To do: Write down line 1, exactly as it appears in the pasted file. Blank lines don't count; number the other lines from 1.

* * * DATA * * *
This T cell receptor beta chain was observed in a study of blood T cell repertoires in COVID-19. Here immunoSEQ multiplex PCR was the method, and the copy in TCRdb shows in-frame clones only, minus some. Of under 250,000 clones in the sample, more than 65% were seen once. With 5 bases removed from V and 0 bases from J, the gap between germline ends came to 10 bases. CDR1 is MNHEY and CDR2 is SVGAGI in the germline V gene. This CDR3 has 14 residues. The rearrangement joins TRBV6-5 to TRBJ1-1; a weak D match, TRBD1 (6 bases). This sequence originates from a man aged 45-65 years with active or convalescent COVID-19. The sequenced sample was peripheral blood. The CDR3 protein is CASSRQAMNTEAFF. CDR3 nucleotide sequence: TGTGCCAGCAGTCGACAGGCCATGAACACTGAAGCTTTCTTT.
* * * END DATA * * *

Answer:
This T cell receptor beta chain was observed in a study of blood T cell repertoires in COVID-19. Here immunoSEQ multiplex PCR was the method, and the copy in TCRdb shows in-frame clones only, minus some. Of under 250,000 clones in the sample, more than 65% were seen once. With 5 bases removed from V and 0 bases from J, the gap between germline ends came to 10 bases. CDR1 is MNHEY and CDR2 is SVGAGI in the germline V gene. This CDR3 has 14 residues. The rearrangement joins TRBV6-5 to TRBJ1-1; a weak D match, TRBD1 (6 bases). This sequence originates from a man aged 45-65 years with active or convalescent COVID-19. The sequenced sample was peripheral blood. The CDR3 protein is CASSRQAMNTEAFF. CDR3 nucleotide sequence: TGTGCCAGCAGTCGACAGGCCATGAACACTGAAGCTTTCTTT.